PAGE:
I’m such a brat. =D
Sorry I’ve neglected to post for the past week or two. Things have been pretty busy at work, lots of overtime again as we work on finishing up Bully for the Xbox 360. But all of that is behind me now – I started my xmas holidays today. I’m taking a glorious, well-deserved 4 weeks off. I fly out to Vancouver tomorrow, and then on to Prince George the following Saturday.
I should also report that I have had my first encounters with the American medical system. I will now unfold a litany of terrors!!!
Not. Actually, I don’t have much to complain about. It all started with some pain, inflammation, discoloration and finally an obvious infection in my big toe. I will not provide photographs. Since I didn’t have a doctor yet (this is my first medical complaint since arriving here) and couldn’t arrange an appointment in short order, I took myself into a local Emergency room. Where there was no line up, no chaos, and I was seen to immediately by a nurse and then a doctor who informed me I had an ingrown toenail. But enough about the toe. What I found interesting was that the capacity to serve (with medical care) seemed to outstrip the need for it… they were able to treat me immediately and could have treated more people in the same time.
Then this week, I went to an actual doctor’s appointment. I had to wait a while for the appointment (the earliest the could book me was a week and a half after I called), but once I got there, again, I had the same impression. The doctor did not seem to be rushing between patients – instead, he spent a fair amount of time with me and chatted about random stuff like his college basketball days.
All of this is in stark contrast to my visits to doctors and Emergency rooms in Canada. There, you could always count on having to wait several hours in Emergency (my last visit, with a bleeding injury, involved a 7 hour wait). My visits to the doctor involved being shuffled into one of a battery of examining rooms through which the doctor then rotated as rapidly as possible, spending no more than a few minutes with each patient unless it was absolutely necessary.
Now, two more obvious differences. I had to pay a nominal user fee in each case. The Emergency room visit was $50, and the doctor’s appointment was $15 (with the rest being covered by my medical insurance, of course). And yes, I have medical insurance, which not all Americans do. However, it’s significant that in Massachusetts, everyone is legally required to have medical insurance, and for people with low incomes, this insurance is subsidized so as not to be a burden. So in fact, everyone here has access to the same level of care that I received (unless they’re refusing to buy insurance on principle, which apparently some are).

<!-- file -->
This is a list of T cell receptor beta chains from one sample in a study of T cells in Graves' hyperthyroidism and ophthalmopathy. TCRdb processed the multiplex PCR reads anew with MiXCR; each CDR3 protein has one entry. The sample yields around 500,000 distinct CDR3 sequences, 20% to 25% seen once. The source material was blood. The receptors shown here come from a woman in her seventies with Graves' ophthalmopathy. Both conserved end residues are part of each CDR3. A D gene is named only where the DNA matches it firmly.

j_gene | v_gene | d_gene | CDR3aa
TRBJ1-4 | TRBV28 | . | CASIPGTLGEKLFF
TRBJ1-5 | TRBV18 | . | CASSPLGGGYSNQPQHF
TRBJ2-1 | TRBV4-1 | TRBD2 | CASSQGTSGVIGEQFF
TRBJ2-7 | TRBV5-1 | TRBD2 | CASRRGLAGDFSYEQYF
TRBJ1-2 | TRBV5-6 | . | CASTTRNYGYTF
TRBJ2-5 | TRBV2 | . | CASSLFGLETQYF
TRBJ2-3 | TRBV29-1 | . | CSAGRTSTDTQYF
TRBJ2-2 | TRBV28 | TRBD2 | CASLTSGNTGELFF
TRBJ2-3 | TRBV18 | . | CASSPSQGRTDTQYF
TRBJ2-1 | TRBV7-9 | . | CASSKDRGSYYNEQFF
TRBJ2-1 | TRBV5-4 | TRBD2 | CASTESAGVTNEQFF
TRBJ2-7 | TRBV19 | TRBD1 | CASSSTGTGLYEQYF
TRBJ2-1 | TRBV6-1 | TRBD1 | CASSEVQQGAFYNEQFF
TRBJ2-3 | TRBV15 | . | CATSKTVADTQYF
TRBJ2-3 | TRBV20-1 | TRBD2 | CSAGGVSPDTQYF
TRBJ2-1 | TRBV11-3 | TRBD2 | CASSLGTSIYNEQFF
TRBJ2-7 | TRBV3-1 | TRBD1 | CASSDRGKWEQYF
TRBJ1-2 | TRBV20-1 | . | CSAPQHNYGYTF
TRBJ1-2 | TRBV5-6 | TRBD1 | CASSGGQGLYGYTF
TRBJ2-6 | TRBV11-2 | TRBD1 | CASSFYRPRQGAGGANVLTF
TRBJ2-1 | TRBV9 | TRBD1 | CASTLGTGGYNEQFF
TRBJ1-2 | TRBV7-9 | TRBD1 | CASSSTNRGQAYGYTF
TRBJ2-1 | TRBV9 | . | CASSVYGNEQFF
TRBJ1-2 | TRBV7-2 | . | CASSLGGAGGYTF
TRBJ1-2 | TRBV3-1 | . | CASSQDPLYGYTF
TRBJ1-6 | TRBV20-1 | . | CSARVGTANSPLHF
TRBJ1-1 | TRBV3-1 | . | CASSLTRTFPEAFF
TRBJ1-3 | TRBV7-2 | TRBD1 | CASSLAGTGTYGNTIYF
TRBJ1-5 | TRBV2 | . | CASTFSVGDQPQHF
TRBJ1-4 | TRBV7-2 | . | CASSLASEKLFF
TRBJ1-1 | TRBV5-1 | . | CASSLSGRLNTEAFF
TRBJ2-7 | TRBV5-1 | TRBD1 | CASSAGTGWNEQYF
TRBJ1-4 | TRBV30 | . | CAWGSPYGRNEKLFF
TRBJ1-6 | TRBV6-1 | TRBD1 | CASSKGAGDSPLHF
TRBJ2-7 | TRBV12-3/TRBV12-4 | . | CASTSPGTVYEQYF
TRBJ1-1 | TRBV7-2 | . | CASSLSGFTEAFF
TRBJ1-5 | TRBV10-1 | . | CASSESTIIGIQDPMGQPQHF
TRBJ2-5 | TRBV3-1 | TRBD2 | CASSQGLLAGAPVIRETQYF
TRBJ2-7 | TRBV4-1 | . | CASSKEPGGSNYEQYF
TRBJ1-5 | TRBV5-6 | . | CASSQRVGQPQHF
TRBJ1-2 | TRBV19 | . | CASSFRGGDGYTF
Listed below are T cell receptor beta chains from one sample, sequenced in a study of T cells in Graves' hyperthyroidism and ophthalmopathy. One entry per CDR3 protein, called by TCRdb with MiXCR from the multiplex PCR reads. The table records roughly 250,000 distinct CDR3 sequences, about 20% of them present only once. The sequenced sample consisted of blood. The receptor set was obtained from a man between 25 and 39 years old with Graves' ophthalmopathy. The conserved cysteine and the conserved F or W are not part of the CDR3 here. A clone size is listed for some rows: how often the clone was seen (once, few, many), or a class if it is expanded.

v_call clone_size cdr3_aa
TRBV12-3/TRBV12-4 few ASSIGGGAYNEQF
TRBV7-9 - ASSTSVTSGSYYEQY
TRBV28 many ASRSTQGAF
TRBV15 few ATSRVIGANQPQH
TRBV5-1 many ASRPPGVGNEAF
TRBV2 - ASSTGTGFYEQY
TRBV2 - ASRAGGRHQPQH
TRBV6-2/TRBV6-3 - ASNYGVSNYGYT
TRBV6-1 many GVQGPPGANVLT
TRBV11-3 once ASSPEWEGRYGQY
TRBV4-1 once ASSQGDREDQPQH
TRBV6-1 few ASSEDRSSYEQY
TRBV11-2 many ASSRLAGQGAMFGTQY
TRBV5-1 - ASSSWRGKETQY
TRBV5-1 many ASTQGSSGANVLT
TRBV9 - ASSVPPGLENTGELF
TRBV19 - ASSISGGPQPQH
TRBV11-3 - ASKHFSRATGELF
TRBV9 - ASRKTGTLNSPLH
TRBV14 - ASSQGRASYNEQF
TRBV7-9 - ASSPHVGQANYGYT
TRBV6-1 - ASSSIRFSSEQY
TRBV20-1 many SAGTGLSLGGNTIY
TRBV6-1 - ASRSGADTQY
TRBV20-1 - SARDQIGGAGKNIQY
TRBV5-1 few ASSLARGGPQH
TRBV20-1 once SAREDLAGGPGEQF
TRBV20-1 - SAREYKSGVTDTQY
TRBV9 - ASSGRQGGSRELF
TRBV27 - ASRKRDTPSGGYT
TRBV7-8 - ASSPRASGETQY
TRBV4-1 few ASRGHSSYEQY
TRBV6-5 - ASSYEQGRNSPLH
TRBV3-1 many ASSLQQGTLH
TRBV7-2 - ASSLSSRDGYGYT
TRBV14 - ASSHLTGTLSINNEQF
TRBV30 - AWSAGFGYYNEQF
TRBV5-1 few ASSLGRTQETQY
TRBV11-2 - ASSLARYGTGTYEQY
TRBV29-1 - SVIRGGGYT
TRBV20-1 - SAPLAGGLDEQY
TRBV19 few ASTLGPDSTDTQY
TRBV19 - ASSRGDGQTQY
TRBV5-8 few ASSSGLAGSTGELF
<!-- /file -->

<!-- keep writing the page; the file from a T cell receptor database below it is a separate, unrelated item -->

To be sure, there must be many other factors underlying the differences that I’ve noticed. But it’s just interesting to find, given what a sacred cow we’ve made of our universal Medicare, and the wailing and gnashing of teeth that meets any move to allow privatization, that the American medical system is actually pretty friendly, competent and more than able to meet the needs of its patients.
In other news, I’ve updated the Reading List again.
Here I am, celebrating American Thanksgiving. I already celebrated Canadian Thanksgiving (on the proper day!) with a dead chicken, so today, I’m celebrating with a piece of dead cow. For those of you who have neither, here’s an LOLcat.
It’s just really nice to have a four day weekend… hey Canada, we should move Thanksgiving to a Tuesday!
I saw my first snowflakes of the winter this morning, as I was walking out to my car. The air was just the right kind of cold and clear, the perfect way for winter to say hello. I’m looking forward to another Xmas in Prince George, with mounds of snow and temperatures that would kill me in minutes if I wasn’t wearing a toque.